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Definition and components of anxiety - Special needs - Educatall

Definition and components of anxiety

A few weeks ago, I attended a highly relevant anxiety workshop. Anxiety is a problem that is very near and dear to me. Nonetheless, I must admit that it pushes me beyond my comfort zone. While I am comfortable dealing with a wide range of other difficulties, anxiety makes me uneasy. It was time for me to face the facts and realize that I did not understand anxiety. What’s more, identifying adequate interventions to help children and parents deal with anxiety was challenging for me. That is precisely why I decided to bite the bullet and take the necessary steps to acquire more knowledge and tools to add to my toolbox.


I have written a few articles about anxiety. Here, my goal is to help you better understand anxiety and differentiate normal anxiety from problematic anxiety.


To begin, let’s attempt to define anxiety. Anxiety is essentially a normal emotion. It is in fact discomfort that is felt when we consciously or unconsciously face a danger or new situation. The anticipation of the situation can alter how we function.


It is also very important to understand that several phases in normal childhood development involve anxiety. Certain fears can be present.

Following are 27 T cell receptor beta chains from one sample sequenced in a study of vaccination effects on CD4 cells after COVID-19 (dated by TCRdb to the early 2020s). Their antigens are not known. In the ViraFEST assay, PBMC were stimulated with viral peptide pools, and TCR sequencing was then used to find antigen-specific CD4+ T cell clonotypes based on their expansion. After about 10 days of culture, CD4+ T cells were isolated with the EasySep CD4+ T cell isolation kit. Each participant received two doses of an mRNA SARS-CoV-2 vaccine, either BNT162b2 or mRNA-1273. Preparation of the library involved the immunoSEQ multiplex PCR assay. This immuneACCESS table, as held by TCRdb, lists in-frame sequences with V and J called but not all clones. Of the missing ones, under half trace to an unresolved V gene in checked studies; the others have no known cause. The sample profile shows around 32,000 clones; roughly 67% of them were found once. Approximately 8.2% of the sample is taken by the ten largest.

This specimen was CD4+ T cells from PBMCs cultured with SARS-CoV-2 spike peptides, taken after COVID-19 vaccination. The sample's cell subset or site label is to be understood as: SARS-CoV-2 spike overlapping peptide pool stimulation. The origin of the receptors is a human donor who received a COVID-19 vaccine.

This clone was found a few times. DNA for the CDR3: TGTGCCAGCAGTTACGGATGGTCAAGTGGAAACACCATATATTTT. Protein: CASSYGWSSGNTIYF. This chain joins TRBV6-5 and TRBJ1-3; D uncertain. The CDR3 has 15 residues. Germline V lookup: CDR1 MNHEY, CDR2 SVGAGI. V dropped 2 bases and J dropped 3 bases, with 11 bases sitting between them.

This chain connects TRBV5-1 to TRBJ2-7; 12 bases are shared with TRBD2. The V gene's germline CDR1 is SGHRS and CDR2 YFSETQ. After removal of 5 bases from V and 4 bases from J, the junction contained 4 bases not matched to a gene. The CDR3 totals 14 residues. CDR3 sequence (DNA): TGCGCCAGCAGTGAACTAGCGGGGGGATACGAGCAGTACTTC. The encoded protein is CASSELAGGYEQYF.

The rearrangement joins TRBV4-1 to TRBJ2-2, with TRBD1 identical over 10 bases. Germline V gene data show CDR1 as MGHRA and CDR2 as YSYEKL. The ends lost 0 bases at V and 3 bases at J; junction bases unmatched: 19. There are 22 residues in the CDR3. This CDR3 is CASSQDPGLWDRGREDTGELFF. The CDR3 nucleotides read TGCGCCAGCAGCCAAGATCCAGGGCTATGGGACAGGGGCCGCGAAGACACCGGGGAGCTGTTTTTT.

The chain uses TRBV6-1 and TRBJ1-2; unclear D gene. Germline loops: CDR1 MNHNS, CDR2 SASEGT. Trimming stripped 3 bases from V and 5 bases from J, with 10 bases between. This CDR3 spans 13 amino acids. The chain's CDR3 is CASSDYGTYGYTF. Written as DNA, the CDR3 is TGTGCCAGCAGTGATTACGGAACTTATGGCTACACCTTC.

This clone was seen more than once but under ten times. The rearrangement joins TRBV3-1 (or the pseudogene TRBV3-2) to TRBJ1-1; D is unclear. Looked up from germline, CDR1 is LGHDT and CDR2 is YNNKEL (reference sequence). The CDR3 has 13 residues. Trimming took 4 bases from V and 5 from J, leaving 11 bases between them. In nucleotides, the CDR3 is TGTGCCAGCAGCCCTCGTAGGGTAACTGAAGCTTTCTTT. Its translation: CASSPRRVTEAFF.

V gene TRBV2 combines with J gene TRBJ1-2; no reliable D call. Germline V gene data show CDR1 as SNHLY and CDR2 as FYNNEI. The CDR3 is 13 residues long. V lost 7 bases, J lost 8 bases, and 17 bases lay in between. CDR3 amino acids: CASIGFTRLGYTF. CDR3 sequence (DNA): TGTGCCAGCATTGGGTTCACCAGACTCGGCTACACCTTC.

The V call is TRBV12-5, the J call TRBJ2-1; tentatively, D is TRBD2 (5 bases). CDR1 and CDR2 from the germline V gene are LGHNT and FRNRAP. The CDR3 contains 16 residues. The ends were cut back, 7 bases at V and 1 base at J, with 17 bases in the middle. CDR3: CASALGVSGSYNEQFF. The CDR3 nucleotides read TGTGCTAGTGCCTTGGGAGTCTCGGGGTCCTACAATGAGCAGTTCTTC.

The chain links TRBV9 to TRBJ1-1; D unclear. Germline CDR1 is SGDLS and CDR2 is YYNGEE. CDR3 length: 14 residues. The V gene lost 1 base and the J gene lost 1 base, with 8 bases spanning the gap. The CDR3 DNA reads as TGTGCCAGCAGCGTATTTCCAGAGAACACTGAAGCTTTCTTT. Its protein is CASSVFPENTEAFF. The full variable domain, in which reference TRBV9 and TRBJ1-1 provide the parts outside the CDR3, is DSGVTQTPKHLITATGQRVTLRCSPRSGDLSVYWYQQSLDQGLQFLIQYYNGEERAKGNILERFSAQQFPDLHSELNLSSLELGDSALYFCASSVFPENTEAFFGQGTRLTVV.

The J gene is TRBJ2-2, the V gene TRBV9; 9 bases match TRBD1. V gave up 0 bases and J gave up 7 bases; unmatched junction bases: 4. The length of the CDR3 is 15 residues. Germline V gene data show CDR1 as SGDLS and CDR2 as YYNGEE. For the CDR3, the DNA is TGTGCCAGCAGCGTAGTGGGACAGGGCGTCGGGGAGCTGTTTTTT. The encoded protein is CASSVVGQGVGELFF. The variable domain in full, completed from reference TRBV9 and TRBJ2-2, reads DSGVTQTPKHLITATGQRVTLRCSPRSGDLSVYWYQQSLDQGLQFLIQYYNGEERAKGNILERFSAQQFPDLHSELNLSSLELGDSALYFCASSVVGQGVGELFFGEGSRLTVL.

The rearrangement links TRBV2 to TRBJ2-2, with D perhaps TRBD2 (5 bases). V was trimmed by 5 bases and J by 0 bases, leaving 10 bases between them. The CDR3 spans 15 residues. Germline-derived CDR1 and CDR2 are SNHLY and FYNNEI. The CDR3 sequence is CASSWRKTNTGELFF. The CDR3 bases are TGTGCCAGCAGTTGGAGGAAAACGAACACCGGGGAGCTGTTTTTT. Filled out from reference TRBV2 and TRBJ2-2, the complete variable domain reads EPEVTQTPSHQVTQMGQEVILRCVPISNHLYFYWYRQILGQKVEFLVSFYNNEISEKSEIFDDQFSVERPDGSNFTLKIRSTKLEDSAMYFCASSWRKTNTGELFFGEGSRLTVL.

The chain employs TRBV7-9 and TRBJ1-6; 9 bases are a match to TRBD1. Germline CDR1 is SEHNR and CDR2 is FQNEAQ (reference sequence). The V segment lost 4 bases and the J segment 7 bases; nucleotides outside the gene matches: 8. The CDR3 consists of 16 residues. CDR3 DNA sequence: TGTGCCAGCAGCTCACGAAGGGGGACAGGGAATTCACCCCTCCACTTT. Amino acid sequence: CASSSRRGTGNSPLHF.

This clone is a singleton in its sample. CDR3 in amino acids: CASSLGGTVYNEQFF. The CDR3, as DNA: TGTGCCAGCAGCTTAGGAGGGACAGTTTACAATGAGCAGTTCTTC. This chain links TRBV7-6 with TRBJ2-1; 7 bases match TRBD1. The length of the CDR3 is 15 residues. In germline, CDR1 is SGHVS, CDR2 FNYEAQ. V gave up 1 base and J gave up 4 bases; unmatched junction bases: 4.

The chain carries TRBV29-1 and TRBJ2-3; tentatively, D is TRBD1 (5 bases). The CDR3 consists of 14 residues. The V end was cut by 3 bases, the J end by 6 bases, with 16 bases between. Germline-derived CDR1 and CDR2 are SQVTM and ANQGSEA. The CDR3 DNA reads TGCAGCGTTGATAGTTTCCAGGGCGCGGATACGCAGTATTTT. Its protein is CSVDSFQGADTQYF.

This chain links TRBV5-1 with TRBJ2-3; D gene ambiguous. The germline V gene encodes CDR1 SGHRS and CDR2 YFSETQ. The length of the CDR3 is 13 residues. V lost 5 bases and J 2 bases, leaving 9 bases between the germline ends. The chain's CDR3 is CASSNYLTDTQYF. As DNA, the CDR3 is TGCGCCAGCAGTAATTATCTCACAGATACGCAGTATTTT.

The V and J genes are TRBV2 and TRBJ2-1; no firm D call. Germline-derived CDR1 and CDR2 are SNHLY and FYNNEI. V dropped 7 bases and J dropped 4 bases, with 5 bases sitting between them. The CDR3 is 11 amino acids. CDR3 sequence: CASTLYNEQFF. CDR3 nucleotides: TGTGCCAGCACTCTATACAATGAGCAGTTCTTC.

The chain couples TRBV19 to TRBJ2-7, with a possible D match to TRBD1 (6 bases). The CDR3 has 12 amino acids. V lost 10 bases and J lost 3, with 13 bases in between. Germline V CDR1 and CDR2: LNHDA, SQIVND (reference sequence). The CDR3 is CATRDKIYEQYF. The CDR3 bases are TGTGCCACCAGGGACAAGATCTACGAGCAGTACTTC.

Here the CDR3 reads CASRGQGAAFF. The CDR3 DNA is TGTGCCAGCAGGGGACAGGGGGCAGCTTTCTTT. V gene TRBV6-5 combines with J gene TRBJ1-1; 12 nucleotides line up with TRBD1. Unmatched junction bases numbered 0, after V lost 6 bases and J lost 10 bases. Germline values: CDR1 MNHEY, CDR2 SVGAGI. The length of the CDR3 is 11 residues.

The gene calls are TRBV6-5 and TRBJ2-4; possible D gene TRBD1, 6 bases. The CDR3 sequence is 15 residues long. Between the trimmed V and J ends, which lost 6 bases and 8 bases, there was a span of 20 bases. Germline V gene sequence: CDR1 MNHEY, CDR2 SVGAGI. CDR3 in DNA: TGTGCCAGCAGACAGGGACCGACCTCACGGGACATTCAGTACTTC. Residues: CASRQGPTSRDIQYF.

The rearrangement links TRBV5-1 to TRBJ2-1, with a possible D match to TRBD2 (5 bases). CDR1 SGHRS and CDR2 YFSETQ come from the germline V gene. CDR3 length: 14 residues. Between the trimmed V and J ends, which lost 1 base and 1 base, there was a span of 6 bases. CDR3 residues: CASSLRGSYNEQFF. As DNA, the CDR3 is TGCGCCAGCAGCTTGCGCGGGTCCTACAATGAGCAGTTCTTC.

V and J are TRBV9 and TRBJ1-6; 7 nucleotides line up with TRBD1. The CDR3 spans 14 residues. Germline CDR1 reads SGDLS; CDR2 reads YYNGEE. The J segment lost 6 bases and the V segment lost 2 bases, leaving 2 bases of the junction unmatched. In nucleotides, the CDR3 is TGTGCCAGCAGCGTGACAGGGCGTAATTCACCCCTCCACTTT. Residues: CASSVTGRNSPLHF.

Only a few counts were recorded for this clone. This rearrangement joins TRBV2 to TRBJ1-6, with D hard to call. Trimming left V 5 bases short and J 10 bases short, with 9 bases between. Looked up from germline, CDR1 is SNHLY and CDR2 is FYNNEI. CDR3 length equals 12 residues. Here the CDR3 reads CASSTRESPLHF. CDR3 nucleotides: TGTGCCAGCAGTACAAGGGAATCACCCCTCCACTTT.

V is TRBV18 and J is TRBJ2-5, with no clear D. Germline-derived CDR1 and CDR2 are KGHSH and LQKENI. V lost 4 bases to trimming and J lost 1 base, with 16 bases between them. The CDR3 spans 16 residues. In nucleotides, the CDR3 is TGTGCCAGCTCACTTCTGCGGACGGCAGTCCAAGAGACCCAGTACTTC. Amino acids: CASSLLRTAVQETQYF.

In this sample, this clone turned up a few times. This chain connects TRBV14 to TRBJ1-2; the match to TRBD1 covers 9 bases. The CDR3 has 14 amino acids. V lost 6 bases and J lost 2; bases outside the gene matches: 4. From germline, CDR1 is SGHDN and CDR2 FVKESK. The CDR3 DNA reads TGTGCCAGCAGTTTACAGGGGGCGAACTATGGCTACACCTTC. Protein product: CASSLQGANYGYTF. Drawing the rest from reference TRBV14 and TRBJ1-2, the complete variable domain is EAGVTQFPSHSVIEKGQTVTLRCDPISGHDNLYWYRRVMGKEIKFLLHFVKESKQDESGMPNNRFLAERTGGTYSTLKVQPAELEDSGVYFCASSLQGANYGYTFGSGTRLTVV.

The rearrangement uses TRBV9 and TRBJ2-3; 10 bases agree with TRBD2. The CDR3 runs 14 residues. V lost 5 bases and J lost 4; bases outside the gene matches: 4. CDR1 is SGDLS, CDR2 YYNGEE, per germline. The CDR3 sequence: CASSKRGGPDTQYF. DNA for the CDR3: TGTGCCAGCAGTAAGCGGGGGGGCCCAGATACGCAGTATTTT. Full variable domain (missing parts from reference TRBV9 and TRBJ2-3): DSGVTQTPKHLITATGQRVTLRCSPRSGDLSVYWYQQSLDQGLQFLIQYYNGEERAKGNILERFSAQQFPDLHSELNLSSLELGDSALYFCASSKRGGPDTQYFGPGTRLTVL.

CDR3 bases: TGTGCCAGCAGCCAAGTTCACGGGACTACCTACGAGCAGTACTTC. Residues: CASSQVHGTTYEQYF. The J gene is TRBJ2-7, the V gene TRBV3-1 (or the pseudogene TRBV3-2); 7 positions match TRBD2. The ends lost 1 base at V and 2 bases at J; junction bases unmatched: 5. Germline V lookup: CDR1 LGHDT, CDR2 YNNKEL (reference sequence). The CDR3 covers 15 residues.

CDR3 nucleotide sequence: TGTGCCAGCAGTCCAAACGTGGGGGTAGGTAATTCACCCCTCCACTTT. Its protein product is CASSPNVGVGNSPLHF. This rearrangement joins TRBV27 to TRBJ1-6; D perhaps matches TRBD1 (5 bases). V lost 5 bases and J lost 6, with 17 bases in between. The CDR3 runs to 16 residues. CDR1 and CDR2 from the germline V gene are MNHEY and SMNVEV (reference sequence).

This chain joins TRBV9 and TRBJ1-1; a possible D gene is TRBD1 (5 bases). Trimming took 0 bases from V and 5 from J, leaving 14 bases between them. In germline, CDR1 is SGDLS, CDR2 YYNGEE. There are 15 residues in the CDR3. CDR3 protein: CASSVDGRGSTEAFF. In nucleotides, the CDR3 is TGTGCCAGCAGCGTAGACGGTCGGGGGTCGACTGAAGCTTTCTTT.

6 months-2 years old: fear of strangers, of new situations, of loud noises, separation anxiety.


2-4 years old: fear of monsters, of imaginary creatures, of the dark, of sleeping alone, anxiety is often present during bedtime rituals, fear of loud noises, fear of being separated from parents.


4-7 years old: fear associated with certain situations or objects, fear of certain elements of nature, of wild animals or pets, fear associated with academic performances or relationships with peers.


To help you better understand and recognize the major differences between normal and problematic anxiety, I have prepared a list of the major characteristics of each one.


Characteristics of normal anxiety:

  • Anxiety is triggered by situations that are dangerous or threatening for the child.
  • Child’s reactions are not very intense, tolerable, and in line with his level of development.
  • Episodes are short-lived and only occur occasionally.
  • Reactions are limited to a situation.
  • Child’s daily life is unaffected, he continues to function despite his anxiety.

Characteristics of problematic anxiety:

  • Triggered by anticipated situations that are not dangerous.
  • Intensity of reactions is excessive considering situations, reassuring the child is difficult, his reactions are uncontrollable.
  • Anxiety attacks are frequent and prolonged, despite adult’s interventions.
  • Child’s ability to function normally is disturbed.
  • Child feels discomfort and distress, disturbances are present on many levels (academic, social, family-life, personal, and psychological), he has difficulty functioning in everyday life.

In general, it is important that early childhood educators understand that all children (and adults) can experience signs and symptoms associated with anxiety. Episodes are generally brief and there is therefore no need to panic. However, appropriate interventions are necessary. In an upcoming article, I will provide simple and efficient intervention strategies.


Maude Dubé, Specialized educator


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